While doing this review up, I decided to do a little thought experiment to see what I would do to improve this game. You know, besides taking the cartridge and driving over it with my car. And that’s when I had my epiphany. Why haven’t they ever made a Blues Brothers game that’s a driving game? Think about it, you would play as Elwood, and drive from destination to destination, being chased by cops,dodging obstacles and avoiding getting shot, all while picking up band mates and arriving at gigs. It would work similar to Crusin’ USA or something similar, only you control the Bluesmobile. Wouldn’t that be awesome? Driving around on the streets of Chicago, controlling the Bluesmobile, plowing through strip malls, praying to Our Lady of Blessed Acceleration to not fail you now? I mean, come on, it’s the Nintendo 64. This is the same system that gave us Diddy Kong Racing, Mario Kart 64 and Wave Race 64 and other fantastic, popular driving games. Hell, with reemerging titles getting the modern twist, like Back to the Future’s point and click adventure, why can’t we make a Grand Theft Auto clone with the Blues Brothers license? I’d buy that game in a heartbeat. It makes a thousand times more sense than a platformer. Before you answer that most movie-based video games are bad, just remember that the Nintendo 64 also gave us Goldeneye. And what do you remember more, the movie Goldeneye, or the video game Goldeneye?
This game is a sin; just an abomination of gaming. The graphics are hideous, the sound is blasphemous, the sound effects are childish, the controls are a mess, and the camera is a joke. Using Aretha Franklin’s Respect in the opening title screen is a fitting antithesis of this game, because the programmers and designers had no respect for the movie it was based on, which is saying something considering the sequel was itself a horrible extension to a fantastic movie. If there was one word to describe this video game, it would be lazy. The level design is lazy. The combat is lazy. The overall look and feel is lazy. Just everything about this seems like the game was rushed out the door without a care to make the game good.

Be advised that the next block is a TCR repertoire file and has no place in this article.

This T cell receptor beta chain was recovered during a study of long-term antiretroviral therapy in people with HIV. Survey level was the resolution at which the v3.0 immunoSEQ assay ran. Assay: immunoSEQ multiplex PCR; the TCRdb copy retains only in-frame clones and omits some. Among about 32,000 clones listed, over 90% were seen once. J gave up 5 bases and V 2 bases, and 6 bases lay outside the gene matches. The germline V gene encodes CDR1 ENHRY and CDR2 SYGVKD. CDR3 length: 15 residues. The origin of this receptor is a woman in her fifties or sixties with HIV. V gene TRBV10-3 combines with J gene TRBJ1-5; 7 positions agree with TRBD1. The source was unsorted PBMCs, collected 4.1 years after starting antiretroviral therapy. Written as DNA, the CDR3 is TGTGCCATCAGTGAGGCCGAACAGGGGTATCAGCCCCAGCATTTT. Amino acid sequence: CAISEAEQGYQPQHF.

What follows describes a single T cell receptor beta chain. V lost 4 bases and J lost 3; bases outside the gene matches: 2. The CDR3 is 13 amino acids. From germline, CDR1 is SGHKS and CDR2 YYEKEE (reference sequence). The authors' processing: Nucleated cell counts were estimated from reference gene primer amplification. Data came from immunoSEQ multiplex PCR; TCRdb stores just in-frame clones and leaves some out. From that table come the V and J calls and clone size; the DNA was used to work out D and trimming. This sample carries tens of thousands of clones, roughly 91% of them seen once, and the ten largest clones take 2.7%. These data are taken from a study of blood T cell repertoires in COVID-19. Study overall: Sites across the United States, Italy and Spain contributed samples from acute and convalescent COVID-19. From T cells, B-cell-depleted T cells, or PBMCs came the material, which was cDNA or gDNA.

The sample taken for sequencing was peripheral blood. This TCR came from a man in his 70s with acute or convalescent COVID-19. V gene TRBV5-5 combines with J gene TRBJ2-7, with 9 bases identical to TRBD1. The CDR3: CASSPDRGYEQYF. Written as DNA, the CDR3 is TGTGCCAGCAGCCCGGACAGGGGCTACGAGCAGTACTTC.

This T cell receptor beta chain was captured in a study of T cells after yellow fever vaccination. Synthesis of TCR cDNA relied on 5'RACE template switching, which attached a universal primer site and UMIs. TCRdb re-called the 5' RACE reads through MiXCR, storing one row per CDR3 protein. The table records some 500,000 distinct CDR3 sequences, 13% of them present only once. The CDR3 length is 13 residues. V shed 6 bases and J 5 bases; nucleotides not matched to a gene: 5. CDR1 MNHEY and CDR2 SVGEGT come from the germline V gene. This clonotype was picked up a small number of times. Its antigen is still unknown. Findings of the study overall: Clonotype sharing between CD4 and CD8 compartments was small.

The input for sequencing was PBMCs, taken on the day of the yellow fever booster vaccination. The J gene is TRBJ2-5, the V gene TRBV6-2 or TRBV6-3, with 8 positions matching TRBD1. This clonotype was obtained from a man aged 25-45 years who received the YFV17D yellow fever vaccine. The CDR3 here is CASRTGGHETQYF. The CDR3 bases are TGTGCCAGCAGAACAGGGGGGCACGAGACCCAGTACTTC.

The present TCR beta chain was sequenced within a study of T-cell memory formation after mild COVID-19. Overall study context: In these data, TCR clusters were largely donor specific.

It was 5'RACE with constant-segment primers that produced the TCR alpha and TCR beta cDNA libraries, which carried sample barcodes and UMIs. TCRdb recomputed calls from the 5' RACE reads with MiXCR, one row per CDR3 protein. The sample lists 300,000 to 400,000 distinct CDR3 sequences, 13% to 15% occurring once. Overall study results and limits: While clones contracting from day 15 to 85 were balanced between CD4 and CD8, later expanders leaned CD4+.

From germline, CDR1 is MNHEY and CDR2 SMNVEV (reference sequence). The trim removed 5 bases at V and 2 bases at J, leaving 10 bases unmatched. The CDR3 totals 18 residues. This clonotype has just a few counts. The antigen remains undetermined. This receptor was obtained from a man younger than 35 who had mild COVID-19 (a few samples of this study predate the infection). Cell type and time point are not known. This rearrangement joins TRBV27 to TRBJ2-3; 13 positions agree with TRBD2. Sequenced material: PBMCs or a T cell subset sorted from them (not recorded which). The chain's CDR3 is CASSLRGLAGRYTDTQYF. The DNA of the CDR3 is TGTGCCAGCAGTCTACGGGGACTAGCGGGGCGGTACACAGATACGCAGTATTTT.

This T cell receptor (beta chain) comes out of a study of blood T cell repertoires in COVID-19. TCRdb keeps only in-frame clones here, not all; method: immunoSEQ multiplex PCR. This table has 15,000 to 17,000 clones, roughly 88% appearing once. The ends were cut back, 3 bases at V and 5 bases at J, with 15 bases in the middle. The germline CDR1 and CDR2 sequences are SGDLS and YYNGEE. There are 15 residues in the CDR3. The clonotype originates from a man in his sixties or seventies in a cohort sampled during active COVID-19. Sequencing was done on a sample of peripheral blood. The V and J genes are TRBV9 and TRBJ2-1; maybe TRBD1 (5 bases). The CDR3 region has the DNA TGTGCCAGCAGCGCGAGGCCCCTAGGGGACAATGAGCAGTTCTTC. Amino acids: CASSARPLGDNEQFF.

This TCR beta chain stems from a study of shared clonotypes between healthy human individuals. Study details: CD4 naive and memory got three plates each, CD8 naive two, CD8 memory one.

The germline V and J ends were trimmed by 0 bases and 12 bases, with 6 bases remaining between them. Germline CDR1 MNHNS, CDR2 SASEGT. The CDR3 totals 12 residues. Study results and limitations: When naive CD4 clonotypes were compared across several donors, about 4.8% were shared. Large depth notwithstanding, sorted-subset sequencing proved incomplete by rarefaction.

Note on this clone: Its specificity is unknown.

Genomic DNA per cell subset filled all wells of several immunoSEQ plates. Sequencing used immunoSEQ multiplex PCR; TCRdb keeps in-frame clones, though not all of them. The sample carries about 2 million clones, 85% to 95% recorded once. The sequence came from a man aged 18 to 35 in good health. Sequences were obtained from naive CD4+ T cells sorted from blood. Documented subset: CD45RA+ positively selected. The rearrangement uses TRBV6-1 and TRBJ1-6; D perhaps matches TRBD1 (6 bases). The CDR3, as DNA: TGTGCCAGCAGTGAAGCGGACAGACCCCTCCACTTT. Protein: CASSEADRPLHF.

Now for a movie tie-in game, most would give this a pass because you want the video game to be released at the same time the movie is hot in theatres, so you usually get a rushed, uninspired mess of a game. But Blues Brothers 2000 the video game was released two YEARS after Blues Brothers 2000 the movie bombed in theatres, so they had lots of time to make at least a functional game. And the fact that this game is barely playable is inexcusable. I mean, what was the programmer’s excuse for making such an insult of a game? Did you run out of gas? A flat tire? Didn’t have enough money for cab fare? Your tux didn’t come back from the cleaners? An old friend came in from out of town? Someone stole your car? Was there an earthquake? A terrible flood? Locusts?
Remember in my Godzilla Review when I said that in order to avoid the “worst ever” moniker, you had to have at least something enjoyable? Well, I can’t think of a single thing to like in this game. I was on a mission from God to find some redeemable quality, and I failed. Now, I have had my moments of frustration in gaming, I’ve thrown controllers, I’ve yelled at the television, and I’ve even rage quit. But this is completely different. I can’t think of another time when a video game made me genuinely angry, and I mean borderline offended that this game was made the way it was. This may be one of the worst experiences I have ever had with a video game. I managed to get past the first stage and I felt like I accomplished nothing. I’m not trying to be hyperbolic for dramatic or entertaining purposes. I hate this game, and consider it one of the worst games ever made. Stay away from this game at all costs. It’s not worth your time or effort.
My advice, instead of playing this, do what I plan on doing to wash myself of this wretched shame of a game. Order four fried chickens and a coke, and watch the original Blues Brothers movie on infinite loop, until I am fully cleansed.